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Schriever's green acres 'home on the range' for rare owl species

SCHRIEVER AIR FORCE BASE, Colo. -- Leah Smith sets a spring trap with "Stink" the mouse in a cage to lure burrowing owls. Ms. Smith visited Schriever to gather data from the owls for a joint University of Arizona and U.S. Geological Survey project. (U.S. Air Force photo/Senior Airman Jason Ridder)

SCHRIEVER AIR FORCE BASE, Colo. -- Leah Smith sets a spring trap with "Stink" the mouse in a cage to lure burrowing owls. Ms. Smith visited Schriever to gather data from the owls for a joint University of Arizona and U.S. Geological Survey project. (U.S. Air Force photo/Senior Airman Jason Ridder)

SCHRIEVER AIR FORCE BASE, Colo. -- Melissa Trenchik checks a trap for baby owls. The traps are designed to trap owls without harming them and were used for a U.S. Geological Survey-University of Arizona study. Mrs. Trenchik is a member of the 50th Civil Engineer Squadron Environmental Flight here. (U.S. Air Force photo/Senior Airman Jason Ridder)

SCHRIEVER AIR FORCE BASE, Colo. -- Melissa Trenchik checks a trap for baby owls. The traps are designed to trap owls without harming them and were used for a U.S. Geological Survey-University of Arizona study. Mrs. Trenchik is a member of the 50th Civil Engineer Squadron Environmental Flight here. (U.S. Air Force photo/Senior Airman Jason Ridder)

SCHRIEVER AIR FORCE BASE, Colo. -- Leah Smith places a tracking band on a burrowing owl. Scientists can use the band to identify the animal if it is recaptured.  Ms. Smith visited Schriever to help conduct a U.S. Geological Survey-University of Arizona study. (U.S. Air Force photo/Senior Airman Jason Ridder)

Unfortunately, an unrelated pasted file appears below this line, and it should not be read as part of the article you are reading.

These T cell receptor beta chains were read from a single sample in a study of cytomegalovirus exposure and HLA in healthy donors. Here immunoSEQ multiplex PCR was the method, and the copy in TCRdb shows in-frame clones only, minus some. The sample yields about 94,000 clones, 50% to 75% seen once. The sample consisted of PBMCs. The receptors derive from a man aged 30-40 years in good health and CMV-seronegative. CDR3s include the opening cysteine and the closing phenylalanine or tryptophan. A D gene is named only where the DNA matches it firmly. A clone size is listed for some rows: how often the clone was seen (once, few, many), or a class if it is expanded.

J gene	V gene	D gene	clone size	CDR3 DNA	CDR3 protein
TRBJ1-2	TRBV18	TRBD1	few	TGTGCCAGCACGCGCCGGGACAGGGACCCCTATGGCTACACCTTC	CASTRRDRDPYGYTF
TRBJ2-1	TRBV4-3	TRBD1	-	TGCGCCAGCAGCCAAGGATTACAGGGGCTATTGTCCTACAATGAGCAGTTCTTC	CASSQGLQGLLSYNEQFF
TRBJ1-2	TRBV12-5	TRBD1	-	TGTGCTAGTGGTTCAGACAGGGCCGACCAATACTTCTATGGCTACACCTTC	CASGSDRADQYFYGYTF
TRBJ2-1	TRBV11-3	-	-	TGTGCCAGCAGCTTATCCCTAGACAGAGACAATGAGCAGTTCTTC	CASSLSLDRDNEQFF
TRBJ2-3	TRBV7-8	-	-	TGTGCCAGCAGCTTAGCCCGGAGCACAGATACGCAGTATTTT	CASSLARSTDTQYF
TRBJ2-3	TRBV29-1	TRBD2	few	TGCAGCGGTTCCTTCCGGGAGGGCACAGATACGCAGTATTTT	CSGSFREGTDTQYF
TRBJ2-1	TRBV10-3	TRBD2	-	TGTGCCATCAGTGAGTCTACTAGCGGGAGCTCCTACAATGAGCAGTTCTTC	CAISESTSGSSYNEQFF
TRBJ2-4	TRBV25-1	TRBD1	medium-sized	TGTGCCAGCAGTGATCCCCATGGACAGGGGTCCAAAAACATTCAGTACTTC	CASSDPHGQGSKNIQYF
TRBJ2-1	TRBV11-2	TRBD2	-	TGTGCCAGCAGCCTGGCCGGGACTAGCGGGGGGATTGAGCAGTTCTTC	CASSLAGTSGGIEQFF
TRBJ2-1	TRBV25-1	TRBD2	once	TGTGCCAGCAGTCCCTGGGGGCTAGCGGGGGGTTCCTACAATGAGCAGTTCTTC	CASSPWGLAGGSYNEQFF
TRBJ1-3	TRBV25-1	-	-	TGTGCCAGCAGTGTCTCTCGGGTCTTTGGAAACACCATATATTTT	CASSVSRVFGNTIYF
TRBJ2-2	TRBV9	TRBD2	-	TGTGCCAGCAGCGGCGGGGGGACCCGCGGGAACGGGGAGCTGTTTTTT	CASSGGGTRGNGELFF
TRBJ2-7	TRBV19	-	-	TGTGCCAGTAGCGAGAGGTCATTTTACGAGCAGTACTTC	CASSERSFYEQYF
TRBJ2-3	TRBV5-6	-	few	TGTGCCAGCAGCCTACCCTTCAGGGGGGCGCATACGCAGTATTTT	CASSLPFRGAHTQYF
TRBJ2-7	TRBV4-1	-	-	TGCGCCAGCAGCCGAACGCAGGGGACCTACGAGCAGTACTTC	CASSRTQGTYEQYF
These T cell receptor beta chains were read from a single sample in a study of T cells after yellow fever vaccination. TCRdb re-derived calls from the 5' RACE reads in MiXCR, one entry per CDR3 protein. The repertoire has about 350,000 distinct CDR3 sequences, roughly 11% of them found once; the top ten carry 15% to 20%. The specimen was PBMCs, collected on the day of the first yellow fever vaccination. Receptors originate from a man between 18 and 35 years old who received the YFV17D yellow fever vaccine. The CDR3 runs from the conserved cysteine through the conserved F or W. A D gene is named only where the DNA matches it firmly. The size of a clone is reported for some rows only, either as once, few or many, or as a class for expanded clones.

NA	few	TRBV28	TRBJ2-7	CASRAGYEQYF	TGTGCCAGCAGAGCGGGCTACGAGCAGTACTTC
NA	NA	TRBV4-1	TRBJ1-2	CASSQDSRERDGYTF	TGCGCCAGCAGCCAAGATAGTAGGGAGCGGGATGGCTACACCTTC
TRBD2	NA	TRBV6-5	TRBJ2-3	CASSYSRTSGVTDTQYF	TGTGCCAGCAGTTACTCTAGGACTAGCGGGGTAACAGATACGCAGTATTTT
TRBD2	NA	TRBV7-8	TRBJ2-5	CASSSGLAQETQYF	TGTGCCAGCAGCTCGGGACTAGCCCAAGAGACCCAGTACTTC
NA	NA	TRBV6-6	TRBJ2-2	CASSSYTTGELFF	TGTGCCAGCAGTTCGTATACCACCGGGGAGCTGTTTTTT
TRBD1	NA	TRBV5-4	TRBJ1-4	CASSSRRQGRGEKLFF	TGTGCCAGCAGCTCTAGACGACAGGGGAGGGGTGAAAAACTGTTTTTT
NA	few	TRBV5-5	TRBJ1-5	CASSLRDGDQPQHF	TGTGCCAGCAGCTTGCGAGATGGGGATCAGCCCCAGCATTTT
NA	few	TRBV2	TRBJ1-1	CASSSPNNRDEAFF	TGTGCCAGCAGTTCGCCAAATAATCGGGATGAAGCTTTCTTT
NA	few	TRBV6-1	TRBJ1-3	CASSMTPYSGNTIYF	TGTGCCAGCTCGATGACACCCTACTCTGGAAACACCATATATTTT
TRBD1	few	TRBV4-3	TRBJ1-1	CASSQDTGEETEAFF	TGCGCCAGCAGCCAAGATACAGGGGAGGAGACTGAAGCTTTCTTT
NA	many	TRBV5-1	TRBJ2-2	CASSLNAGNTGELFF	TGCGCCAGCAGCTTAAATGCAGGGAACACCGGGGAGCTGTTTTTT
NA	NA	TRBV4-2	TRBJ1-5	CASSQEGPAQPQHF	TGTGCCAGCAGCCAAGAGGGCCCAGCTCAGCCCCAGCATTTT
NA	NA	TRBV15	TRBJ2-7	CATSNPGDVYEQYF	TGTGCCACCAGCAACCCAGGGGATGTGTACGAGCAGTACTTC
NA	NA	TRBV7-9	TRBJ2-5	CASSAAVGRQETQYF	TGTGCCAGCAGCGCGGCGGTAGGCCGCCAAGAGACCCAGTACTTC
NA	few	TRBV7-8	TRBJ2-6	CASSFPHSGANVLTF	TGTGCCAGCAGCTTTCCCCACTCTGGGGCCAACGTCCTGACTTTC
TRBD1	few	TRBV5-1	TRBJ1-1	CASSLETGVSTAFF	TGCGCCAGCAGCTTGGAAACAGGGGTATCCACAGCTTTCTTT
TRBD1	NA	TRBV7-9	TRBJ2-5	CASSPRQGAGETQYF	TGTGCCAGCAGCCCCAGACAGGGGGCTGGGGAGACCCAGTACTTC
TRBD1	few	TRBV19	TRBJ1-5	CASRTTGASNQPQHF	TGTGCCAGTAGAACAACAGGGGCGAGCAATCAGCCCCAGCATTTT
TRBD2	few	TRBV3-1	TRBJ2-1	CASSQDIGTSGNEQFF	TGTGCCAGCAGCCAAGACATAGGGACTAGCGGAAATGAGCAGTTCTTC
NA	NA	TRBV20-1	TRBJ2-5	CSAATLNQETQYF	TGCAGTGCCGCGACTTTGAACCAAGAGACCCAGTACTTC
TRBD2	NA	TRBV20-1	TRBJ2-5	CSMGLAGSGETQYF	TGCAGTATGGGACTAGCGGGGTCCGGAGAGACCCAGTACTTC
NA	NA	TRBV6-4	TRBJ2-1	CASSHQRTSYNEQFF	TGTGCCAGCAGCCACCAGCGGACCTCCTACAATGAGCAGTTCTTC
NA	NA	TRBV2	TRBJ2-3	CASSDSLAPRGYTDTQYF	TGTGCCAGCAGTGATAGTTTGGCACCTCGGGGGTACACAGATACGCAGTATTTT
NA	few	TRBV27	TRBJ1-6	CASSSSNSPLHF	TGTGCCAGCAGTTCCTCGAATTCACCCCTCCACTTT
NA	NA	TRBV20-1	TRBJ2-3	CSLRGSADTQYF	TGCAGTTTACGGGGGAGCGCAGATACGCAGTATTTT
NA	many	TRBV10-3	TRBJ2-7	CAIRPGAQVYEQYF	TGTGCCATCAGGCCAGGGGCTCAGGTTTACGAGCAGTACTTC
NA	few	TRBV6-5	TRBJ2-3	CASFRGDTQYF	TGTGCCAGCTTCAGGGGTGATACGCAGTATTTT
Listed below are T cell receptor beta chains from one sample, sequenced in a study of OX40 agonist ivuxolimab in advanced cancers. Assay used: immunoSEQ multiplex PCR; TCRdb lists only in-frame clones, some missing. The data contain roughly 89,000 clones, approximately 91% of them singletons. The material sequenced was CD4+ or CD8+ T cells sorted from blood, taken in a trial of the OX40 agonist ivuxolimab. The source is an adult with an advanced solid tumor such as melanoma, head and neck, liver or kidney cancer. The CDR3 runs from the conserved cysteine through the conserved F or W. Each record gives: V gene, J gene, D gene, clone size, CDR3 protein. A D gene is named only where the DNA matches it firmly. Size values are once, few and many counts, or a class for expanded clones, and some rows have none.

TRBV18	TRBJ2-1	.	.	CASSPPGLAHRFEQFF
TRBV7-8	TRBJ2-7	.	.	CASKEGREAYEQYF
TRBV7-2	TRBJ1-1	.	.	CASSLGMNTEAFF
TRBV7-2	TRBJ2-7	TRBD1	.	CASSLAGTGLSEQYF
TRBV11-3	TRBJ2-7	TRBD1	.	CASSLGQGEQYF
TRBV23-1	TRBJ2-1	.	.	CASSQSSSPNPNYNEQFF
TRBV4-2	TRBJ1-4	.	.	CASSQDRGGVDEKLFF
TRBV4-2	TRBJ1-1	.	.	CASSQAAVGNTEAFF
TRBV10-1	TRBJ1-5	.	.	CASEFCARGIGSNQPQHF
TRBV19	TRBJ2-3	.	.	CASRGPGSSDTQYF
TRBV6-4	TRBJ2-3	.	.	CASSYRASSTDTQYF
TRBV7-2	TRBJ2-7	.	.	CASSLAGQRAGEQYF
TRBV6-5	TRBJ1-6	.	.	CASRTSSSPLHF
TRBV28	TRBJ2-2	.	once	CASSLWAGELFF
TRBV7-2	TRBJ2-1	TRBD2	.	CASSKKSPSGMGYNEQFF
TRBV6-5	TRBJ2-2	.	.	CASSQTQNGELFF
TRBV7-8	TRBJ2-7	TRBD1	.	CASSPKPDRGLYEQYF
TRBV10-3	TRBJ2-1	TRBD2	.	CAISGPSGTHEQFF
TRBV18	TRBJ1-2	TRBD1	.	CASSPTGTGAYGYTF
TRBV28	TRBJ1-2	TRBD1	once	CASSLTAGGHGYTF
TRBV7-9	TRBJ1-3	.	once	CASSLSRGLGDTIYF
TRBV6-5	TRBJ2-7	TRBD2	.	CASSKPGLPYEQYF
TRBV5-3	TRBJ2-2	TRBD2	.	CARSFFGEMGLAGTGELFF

SCHRIEVER AIR FORCE BASE, Colo. -- Leah Smith places a tracking band on a burrowing owl. Scientists can use the band to identify the animal if it is recaptured. Ms. Smith visited Schriever to help conduct a U.S. Geological Survey-University of Arizona study. (U.S. Air Force photo/Senior Airman Jason Ridder)

SCHRIEVER AIR FORCE BASE, Colo. -- Melissa Trenchik, 50th Civil Engineer Squadron Environmental Flight, watches Leah Smith prepare to place a cover over a captured owl's head. The cover, a children's sock, helps to calm the bird. Ms. Smith is working on a joint U.S. Geological Survey-University of Arizona study. (U.S. Air Force photo/Senior Airman Jason Ridder)

SCHRIEVER AIR FORCE BASE, Colo. -- Melissa Trenchik, 50th Civil Engineer Squadron Environmental Flight, watches Leah Smith prepare to place a cover over a captured owl's head. The cover, a children's sock, helps to calm the bird. Ms. Smith is working on a joint U.S. Geological Survey-University of Arizona study. (U.S. Air Force photo/Senior Airman Jason Ridder)

SCHRIEVER AIR FORCE BASE, Colo. -- Although ground has not been broken on base housing at Schriever, the base is already home to mothers and fathers raising and providing for their families.